PwC adds ex-SEC commissioner as outside director and forms Assurance Quality Advisory Committee
PricewaterhouseCoopers is adding a third external director to its board, former SEC commissioner Troy Paredes, and establishing an Assurance Quality Advisory Committee where the firm will bring in more outside voices to help improve its audits.
Paredes (pictured) will be joining two other outside directors whom PwC added to its board in 2017: former Commerce Secretary and Kellogg CEO Carlos Gutierrez, and former U.S. Navy Admiral Carol Pottenger (see our story). The move will make PwC the first Big Four firm in the U.S. to have external directors on its board in addition to an independent advisory committee on audit quality.
“The reason we’re committed to that external governance and having three outsiders on our board is — while we’re a private partnership — we recognize the importance of having increased independence and objectivity,” PwC US chair and senior partner Tim Ryan told Accounting Today. “We’re particularly excited to add Troy as that third director.”
PwC’s partnership agreement allows the firm to have up to three outside directors, but there was a nearly three-year time lag after the addition of Gutierrez and Pottenger to the board. “To be clear, the decision to fill that third board set was several years in the making,” said Ryan. “It takes a long time to find the right person. The last two years, we were looking to fill that third seat. You need to find the right person.”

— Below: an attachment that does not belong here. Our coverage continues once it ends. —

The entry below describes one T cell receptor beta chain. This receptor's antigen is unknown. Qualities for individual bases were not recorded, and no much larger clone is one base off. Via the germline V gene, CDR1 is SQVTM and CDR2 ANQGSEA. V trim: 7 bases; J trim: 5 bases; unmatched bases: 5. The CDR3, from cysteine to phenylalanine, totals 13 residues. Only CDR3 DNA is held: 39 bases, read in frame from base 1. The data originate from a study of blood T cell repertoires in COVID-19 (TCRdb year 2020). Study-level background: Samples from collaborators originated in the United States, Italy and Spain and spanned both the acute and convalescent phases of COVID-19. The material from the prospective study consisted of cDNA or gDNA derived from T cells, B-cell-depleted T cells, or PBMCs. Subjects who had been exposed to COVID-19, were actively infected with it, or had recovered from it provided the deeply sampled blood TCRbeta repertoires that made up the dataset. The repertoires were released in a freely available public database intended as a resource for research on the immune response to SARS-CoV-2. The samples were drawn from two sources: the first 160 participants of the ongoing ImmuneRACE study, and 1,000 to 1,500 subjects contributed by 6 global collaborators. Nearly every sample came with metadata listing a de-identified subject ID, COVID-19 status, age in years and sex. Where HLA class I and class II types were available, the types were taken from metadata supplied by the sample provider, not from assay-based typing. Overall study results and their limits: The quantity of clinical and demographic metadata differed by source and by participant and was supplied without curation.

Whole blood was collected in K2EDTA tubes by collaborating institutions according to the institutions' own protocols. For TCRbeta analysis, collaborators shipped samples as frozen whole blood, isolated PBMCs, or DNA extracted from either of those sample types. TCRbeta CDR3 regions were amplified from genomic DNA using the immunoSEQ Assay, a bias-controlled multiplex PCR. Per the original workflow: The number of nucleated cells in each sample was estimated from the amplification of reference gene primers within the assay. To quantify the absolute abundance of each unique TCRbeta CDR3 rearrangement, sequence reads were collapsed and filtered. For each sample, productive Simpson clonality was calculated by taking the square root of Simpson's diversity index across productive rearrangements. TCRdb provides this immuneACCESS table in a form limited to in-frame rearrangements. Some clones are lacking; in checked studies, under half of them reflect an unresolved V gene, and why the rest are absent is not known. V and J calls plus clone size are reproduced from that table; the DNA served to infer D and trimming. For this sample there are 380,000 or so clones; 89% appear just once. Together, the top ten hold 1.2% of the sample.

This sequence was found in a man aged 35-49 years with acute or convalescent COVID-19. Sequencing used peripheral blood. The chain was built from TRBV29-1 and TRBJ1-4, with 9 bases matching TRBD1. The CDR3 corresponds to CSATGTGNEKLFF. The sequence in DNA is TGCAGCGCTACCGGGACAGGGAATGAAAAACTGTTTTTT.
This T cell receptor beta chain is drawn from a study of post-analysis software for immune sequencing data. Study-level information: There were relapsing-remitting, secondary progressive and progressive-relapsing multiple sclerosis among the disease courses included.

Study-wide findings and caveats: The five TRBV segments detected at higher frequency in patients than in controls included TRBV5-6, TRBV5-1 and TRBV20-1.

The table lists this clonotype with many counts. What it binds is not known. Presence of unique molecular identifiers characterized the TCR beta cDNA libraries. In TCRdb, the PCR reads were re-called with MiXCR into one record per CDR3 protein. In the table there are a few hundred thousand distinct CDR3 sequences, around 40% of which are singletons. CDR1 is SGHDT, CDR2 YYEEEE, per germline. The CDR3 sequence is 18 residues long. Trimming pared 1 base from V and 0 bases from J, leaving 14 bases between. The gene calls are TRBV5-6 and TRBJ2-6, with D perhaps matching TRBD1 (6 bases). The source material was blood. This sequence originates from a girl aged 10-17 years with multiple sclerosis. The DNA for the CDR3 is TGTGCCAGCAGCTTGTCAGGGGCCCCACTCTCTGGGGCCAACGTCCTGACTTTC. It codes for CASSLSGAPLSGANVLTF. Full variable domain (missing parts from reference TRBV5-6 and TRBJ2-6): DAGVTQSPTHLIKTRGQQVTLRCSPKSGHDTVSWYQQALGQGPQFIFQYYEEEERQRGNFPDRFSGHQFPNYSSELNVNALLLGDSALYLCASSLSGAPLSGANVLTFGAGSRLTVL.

In Paredes, Ryan and the other board members at PwC feel they have found the right person. Paredes was an SEC commissioner from Aug. 1, 2008 until Aug. 1, 2013. He later started his own consulting firm, Paredes Strategies LLC. He will now serve as an external board member at PwC, with his term expiring June 30, 2023.